Can the best seller and blockbuster movie The Martian serve as lessons learned that never happened?
Earlier this month, The Martian, a movie directed by Ridley Scott—who also directed both Alien and Thelma and Louise—premiered in theaters nationwide. Based on the best-selling novel by Andy Weir, the film concerns an astronaut who, though stranded on the very inhospitable Red Planet, persists in remaining alive using his knowledge and NASA training, while waiting to be rescued. The story occurs in the 2030s, although much of the science and technology featured are based on what NASA knows today.
With The Martian, NASA has shared knowledge. Andy Weir has used his imagination to project that knowledge and to speculate on a series of possible events, which have not happened. If we considered one of Albert Einstein’s famous quotes, “Imagination is more important than knowledge,” we begin to see the relationship between knowledge (limited to what we capture and share from experience, ours and others) and imagination (limited to what we speculate from experience, ours and others).
By sharing knowledge of what we know about space travel and Mars freely to those who, like Andy Weir, imagined events yet to come (but hopefully will not come as they do in The Martian), we all are writing a case study of what never happened and should be avoided if humanly possible.
Recently at Glenn Research Center, Dr. Denise Bedford, a Georgetown University professor of Knowledge Management, gave a presentation on “Forward Thinking” and asked the audience to reflect on two questions: “1) What does NASA Glenn look like in 2025? 2) How will you grow your intellectual capital resources to achieve that vision?” Bedford added, “Assume you’re going to grow—not throw away—your existing resources.”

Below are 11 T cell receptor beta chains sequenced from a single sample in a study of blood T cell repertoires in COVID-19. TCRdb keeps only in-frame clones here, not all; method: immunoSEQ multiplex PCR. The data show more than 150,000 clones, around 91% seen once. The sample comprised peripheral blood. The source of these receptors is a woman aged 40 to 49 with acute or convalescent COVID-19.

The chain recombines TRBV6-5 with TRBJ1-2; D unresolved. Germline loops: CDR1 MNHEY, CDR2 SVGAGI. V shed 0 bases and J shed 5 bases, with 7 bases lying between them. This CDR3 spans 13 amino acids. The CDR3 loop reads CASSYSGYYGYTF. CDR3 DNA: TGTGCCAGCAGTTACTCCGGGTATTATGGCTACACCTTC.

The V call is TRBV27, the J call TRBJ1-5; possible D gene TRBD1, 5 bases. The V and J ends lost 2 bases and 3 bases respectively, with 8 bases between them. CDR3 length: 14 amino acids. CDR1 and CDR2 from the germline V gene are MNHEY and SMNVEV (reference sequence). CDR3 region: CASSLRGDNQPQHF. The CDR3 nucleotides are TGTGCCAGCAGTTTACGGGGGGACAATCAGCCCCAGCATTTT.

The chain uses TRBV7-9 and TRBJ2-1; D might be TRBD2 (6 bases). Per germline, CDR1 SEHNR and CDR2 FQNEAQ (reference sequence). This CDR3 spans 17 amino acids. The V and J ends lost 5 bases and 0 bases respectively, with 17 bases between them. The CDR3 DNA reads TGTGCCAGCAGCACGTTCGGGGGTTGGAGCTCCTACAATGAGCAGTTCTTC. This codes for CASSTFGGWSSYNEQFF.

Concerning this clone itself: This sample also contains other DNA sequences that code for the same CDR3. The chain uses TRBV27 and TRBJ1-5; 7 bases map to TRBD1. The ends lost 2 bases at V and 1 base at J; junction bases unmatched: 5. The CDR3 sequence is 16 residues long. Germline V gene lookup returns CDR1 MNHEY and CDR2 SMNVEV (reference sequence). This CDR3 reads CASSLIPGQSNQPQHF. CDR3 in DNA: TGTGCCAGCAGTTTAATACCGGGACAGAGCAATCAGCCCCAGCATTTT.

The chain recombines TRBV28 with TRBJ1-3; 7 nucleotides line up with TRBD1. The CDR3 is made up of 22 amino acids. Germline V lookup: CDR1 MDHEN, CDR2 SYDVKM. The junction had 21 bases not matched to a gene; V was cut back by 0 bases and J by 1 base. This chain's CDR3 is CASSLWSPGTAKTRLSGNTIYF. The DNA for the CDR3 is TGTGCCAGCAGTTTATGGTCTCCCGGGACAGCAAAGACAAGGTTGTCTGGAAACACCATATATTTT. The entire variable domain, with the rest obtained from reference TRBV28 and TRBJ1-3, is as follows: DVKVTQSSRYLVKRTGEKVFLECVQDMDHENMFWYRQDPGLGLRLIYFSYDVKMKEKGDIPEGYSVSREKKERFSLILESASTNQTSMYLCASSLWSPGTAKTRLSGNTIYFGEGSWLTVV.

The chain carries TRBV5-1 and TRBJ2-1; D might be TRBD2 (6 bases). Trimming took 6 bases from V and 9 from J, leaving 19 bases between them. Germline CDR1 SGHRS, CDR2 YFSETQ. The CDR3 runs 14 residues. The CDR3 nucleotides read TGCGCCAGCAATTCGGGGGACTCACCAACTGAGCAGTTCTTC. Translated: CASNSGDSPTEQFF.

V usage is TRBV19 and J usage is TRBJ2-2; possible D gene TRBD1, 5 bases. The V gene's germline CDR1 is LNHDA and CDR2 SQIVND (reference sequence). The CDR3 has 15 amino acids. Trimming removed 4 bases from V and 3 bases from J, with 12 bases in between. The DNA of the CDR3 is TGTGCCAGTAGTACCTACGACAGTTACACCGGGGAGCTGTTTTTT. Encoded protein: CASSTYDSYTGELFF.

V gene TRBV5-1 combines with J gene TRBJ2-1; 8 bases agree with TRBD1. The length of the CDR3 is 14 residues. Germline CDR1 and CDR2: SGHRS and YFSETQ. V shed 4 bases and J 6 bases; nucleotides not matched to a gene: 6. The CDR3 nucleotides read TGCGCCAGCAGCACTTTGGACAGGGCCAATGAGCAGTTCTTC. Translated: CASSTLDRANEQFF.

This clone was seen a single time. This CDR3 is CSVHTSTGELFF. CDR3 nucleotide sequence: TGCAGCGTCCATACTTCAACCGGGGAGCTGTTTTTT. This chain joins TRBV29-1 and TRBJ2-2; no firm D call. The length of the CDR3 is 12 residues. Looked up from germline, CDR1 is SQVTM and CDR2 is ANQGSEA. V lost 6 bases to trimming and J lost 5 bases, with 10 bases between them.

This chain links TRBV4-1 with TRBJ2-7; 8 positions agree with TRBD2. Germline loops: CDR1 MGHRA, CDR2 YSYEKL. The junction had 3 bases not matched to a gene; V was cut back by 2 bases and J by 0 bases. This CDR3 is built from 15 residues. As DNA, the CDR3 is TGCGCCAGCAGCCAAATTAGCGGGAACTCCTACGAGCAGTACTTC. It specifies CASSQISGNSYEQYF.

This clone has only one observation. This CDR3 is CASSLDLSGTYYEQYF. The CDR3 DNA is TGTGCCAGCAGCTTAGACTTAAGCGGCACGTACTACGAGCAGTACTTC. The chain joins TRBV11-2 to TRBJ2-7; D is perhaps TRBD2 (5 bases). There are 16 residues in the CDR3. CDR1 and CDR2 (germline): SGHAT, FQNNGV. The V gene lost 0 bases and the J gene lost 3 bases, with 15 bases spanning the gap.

Bedford, like Einstein, is stressing the importance of imagining forward to what has not occurred but what can be projected from what we know now and work not to lose. Can we learn from what has been projected—based on knowledge now—into the future? NASA already does this in a sense through modeling. Can we learn from a hypothetical case study like The Martian? As a species, we do learn through storytelling.
During Bedford’s presentation, the audience was encouraged to share their thoughts at several points. One aspect of building a learning culture was particularly stressed by both Bedford and members of the audience. It is important that an agency like NASA, which touches the everyday life of society, rewards “life wide” learning experiences that “bring into the workplace lessons from other aspects of life.”
One of the reasons that The Martian has been both a best-selling book and box office gold is that the astronauts take their humanity into the unforgiving vacuum of space. Humility and humor cannot be taught, but they can be learned, and they are most likely learned long before one signs up at NASA. “I guess you could call it a ‘failure’,” says the Mars marooned astronaut, “but I prefer the term ‘learning experience’.”